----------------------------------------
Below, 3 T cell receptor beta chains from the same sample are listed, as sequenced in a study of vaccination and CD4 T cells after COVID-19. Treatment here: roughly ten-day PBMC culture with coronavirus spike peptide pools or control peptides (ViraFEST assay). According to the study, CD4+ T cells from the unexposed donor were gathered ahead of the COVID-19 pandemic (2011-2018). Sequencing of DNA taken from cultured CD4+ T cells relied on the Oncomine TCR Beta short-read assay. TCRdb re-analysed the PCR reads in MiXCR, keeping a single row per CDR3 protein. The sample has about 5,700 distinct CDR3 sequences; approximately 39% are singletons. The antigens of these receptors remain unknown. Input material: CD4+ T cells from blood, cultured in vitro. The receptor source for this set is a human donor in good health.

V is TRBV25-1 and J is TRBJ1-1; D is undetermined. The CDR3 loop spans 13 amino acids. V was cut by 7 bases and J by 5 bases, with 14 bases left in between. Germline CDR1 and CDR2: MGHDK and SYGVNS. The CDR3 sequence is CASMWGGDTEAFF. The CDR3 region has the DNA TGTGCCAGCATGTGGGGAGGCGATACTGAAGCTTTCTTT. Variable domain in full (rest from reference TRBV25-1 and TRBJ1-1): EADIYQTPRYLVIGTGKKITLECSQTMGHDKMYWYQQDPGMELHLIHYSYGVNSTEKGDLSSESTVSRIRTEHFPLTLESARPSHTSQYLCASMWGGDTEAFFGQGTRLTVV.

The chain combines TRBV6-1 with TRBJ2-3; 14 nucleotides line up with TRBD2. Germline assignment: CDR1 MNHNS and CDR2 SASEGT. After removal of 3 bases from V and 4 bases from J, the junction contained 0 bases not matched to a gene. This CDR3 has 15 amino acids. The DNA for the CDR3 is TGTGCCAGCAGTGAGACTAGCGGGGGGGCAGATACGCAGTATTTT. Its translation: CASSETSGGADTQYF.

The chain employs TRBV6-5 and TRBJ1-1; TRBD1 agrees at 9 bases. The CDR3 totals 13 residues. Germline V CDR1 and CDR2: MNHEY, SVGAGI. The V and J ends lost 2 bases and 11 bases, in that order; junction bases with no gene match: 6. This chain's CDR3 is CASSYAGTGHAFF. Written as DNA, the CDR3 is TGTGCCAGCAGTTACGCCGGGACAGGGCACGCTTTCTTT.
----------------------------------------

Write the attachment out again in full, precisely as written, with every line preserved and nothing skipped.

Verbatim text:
Below, 3 T cell receptor beta chains from the same sample are listed, as sequenced in a study of vaccination and CD4 T cells after COVID-19. Treatment here: roughly ten-day PBMC culture with coronavirus spike peptide pools or control peptides (ViraFEST assay). According to the study, CD4+ T cells from the unexposed donor were gathered ahead of the COVID-19 pandemic (2011-2018). Sequencing of DNA taken from cultured CD4+ T cells relied on the Oncomine TCR Beta short-read assay. TCRdb re-analysed the PCR reads in MiXCR, keeping a single row per CDR3 protein. The sample has about 5,700 distinct CDR3 sequences; approximately 39% are singletons. The antigens of these receptors remain unknown. Input material: CD4+ T cells from blood, cultured in vitro. The receptor source for this set is a human donor in good health.

V is TRBV25-1 and J is TRBJ1-1; D is undetermined. The CDR3 loop spans 13 amino acids. V was cut by 7 bases and J by 5 bases, with 14 bases left in between. Germline CDR1 and CDR2: MGHDK and SYGVNS. The CDR3 sequence is CASMWGGDTEAFF. The CDR3 region has the DNA TGTGCCAGCATGTGGGGAGGCGATACTGAAGCTTTCTTT. Variable domain in full (rest from reference TRBV25-1 and TRBJ1-1): EADIYQTPRYLVIGTGKKITLECSQTMGHDKMYWYQQDPGMELHLIHYSYGVNSTEKGDLSSESTVSRIRTEHFPLTLESARPSHTSQYLCASMWGGDTEAFFGQGTRLTVV.

The chain combines TRBV6-1 with TRBJ2-3; 14 nucleotides line up with TRBD2. Germline assignment: CDR1 MNHNS and CDR2 SASEGT. After removal of 3 bases from V and 4 bases from J, the junction contained 0 bases not matched to a gene. This CDR3 has 15 amino acids. The DNA for the CDR3 is TGTGCCAGCAGTGAGACTAGCGGGGGGGCAGATACGCAGTATTTT. Its translation: CASSETSGGADTQYF.

The chain employs TRBV6-5 and TRBJ1-1; TRBD1 agrees at 9 bases. The CDR3 totals 13 residues. Germline V CDR1 and CDR2: MNHEY, SVGAGI. The V and J ends lost 2 bases and 11 bases, in that order; junction bases with no gene match: 6. This chain's CDR3 is CASSYAGTGHAFF. Written as DNA, the CDR3 is TGTGCCAGCAGTTACGCCGGGACAGGGCACGCTTTCTTT.